Department of Otolaryngology–Head and Neck Surgery
University of Colorado Health Sciences Center
Denver, CO 80262
Copyright 2004 American Medical Association. All Rights Reserved.
Applicable FARS/DFARS Restrictions Apply to Government Use.2004
IN THIS issue of the ARCHIVES, 2 articles discuss elements of informed consent in facial plastic surgery. Levine et al1 report some disparities in getting informed consent from patients about to undergo a rhytidectomy. They highlight the fact that consent forms vary, some complications are inconsistently mentioned or omitted, and surgeons use supplemental educational materials to a varying degree. Makdessian et al2 have shown that written educational materials improve patient retention compared with oral informed consent alone. The process of obtaining informed consent is an important part of any facial plastic surgeon's risk management plan and should include a discussion of the benefits, risks, and alternatives to treatment as well as documentation of the process.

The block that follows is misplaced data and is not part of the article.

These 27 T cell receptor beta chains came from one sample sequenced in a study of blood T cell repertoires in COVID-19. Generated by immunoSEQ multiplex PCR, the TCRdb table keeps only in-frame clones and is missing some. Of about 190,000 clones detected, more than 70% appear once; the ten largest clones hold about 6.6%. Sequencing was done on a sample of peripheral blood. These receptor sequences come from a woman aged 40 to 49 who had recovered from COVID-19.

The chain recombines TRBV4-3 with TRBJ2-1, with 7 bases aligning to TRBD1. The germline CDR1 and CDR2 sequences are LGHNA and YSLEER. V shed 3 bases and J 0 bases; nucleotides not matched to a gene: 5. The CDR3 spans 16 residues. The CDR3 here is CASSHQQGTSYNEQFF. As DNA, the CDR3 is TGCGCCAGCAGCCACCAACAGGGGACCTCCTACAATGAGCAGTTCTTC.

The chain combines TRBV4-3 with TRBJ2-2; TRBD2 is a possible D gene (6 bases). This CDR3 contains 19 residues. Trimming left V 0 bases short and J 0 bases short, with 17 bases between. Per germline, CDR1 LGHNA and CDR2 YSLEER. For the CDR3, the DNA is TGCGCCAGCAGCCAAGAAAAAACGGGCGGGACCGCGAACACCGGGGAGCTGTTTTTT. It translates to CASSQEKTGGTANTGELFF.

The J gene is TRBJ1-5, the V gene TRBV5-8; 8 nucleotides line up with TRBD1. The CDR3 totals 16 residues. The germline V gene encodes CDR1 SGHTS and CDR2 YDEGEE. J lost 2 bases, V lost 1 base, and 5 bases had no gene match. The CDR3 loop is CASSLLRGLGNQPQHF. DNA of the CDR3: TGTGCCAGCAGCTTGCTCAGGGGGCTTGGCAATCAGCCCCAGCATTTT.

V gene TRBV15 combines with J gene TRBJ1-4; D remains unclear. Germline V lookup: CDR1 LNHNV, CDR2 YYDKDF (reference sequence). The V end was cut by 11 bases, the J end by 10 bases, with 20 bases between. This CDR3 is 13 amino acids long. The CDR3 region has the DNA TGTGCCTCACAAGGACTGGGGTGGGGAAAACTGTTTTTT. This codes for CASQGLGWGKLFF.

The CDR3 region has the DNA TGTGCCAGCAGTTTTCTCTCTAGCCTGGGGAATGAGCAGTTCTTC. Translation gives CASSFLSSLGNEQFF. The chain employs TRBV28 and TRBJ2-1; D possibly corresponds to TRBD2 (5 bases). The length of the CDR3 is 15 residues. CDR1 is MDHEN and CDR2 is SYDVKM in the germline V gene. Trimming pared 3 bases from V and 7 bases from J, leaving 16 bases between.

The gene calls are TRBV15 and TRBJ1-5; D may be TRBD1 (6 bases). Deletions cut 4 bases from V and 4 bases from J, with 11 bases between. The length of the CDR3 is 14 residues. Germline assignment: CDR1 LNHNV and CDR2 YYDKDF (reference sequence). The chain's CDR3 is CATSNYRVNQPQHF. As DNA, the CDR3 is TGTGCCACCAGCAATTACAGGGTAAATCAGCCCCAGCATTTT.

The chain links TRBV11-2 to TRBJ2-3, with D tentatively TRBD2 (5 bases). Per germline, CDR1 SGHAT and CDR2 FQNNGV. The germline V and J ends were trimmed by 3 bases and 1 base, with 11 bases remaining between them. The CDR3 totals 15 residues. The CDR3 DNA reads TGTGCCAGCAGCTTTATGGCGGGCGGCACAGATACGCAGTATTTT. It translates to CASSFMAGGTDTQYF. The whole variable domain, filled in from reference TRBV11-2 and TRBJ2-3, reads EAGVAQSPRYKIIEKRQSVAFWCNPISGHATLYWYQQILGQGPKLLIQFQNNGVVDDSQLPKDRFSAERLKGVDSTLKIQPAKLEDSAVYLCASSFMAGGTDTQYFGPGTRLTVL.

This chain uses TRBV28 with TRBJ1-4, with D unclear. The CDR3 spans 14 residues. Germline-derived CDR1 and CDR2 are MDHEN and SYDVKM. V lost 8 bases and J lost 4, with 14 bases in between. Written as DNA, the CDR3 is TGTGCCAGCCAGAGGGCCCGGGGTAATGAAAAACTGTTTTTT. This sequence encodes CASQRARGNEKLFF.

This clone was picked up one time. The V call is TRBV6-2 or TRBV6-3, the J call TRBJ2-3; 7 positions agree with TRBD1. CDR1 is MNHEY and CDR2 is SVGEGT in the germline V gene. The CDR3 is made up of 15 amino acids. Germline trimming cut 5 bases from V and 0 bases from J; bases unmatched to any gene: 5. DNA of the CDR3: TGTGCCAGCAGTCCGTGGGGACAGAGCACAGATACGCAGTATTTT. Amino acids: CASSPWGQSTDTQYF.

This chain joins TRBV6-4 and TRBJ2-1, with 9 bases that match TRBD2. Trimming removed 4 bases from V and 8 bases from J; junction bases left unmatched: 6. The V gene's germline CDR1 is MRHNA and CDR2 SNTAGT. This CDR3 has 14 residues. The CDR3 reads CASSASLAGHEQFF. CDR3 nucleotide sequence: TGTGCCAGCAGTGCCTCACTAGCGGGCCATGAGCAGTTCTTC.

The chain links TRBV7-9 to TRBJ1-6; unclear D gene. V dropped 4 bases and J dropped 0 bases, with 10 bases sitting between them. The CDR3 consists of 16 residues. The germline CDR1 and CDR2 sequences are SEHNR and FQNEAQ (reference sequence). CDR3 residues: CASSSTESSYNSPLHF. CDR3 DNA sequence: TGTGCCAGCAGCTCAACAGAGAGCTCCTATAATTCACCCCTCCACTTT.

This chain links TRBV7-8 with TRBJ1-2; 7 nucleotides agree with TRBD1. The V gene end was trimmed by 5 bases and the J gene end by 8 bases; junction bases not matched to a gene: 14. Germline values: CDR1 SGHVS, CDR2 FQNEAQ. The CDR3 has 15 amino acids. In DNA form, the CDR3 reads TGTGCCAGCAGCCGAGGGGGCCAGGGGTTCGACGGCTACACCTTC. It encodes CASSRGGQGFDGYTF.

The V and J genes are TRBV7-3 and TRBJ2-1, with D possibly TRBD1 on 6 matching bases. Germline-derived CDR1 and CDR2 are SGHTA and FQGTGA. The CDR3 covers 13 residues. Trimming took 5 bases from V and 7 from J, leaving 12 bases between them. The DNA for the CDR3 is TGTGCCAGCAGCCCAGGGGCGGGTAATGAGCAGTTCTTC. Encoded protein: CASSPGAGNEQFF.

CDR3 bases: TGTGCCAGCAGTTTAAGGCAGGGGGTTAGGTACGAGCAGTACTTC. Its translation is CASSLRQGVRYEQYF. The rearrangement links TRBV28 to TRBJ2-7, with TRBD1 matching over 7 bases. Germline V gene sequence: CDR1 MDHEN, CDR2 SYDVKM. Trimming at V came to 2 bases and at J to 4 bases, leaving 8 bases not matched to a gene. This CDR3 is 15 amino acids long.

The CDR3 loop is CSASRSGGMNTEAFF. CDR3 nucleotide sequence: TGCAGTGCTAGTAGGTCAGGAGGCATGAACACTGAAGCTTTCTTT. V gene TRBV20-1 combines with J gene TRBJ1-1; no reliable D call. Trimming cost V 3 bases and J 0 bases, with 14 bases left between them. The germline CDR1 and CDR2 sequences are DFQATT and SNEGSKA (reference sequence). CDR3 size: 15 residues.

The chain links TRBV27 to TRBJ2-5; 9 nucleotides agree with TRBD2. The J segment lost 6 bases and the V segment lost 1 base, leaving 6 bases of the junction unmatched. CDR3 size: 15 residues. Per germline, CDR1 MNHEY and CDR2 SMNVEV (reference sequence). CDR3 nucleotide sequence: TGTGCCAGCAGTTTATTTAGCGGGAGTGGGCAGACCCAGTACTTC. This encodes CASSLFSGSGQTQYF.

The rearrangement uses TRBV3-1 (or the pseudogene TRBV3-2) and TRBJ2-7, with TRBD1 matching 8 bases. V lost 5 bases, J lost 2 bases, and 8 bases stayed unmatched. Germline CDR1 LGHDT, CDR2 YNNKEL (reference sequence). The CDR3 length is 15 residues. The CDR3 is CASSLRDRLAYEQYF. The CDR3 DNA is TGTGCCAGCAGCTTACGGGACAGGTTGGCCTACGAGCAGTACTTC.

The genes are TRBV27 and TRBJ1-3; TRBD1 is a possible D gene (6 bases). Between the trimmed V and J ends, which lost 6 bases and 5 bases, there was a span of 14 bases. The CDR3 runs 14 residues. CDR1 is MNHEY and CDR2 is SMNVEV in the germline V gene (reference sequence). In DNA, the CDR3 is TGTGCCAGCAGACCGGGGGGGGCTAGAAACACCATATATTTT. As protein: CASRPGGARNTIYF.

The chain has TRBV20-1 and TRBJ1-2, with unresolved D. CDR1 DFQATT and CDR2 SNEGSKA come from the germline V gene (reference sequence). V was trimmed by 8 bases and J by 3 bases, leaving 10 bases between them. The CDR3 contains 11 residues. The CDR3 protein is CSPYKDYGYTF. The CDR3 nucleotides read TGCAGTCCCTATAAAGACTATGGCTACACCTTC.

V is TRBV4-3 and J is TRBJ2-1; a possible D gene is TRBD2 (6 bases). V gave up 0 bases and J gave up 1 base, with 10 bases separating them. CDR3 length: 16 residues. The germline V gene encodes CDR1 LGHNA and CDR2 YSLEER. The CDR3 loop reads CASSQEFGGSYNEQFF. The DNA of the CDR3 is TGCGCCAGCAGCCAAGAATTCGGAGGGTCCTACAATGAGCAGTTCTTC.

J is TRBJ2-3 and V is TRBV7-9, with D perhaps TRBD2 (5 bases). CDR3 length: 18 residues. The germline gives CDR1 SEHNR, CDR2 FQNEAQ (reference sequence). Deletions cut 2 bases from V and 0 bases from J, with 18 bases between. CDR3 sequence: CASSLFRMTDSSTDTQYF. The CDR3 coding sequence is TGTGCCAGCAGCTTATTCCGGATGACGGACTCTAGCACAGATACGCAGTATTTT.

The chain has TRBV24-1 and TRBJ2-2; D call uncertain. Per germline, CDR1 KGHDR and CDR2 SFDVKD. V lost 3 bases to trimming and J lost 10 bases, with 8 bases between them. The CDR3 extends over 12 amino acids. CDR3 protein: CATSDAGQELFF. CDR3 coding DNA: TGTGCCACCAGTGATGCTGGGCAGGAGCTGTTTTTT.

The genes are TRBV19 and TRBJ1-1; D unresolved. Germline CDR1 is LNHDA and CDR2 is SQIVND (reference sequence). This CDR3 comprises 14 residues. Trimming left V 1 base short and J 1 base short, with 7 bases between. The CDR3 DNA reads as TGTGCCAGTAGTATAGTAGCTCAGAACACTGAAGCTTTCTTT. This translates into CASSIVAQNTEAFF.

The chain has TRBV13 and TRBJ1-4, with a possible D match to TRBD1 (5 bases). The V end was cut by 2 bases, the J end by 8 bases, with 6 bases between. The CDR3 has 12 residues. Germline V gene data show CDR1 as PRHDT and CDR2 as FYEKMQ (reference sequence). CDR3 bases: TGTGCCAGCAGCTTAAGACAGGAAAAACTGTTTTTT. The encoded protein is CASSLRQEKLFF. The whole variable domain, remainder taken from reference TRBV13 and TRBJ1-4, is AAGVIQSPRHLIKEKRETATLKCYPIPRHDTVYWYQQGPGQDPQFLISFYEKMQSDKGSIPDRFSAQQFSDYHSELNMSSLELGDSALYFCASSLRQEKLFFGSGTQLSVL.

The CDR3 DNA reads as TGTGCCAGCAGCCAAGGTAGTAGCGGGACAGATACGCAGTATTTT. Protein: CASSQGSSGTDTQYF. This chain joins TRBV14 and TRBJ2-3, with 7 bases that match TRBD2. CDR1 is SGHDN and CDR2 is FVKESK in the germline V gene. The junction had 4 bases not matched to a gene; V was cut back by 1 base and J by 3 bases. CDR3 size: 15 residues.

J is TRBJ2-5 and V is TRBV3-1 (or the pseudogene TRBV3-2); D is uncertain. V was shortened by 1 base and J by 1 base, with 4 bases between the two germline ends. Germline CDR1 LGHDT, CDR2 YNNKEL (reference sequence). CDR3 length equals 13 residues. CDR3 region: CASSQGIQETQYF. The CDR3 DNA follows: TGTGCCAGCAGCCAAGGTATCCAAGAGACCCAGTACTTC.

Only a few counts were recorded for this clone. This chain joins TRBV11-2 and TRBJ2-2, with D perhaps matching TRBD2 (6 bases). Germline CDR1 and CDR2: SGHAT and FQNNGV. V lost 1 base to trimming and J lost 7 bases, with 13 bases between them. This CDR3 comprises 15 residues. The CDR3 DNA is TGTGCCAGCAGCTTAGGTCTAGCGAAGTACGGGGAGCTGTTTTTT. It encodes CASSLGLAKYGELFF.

Meyers AD. Informed Consent in Facial Plastic Surgery. Arch Facial Plast Surg. 2004;6(1):62. doi:10.1001/archfaci.6.1.62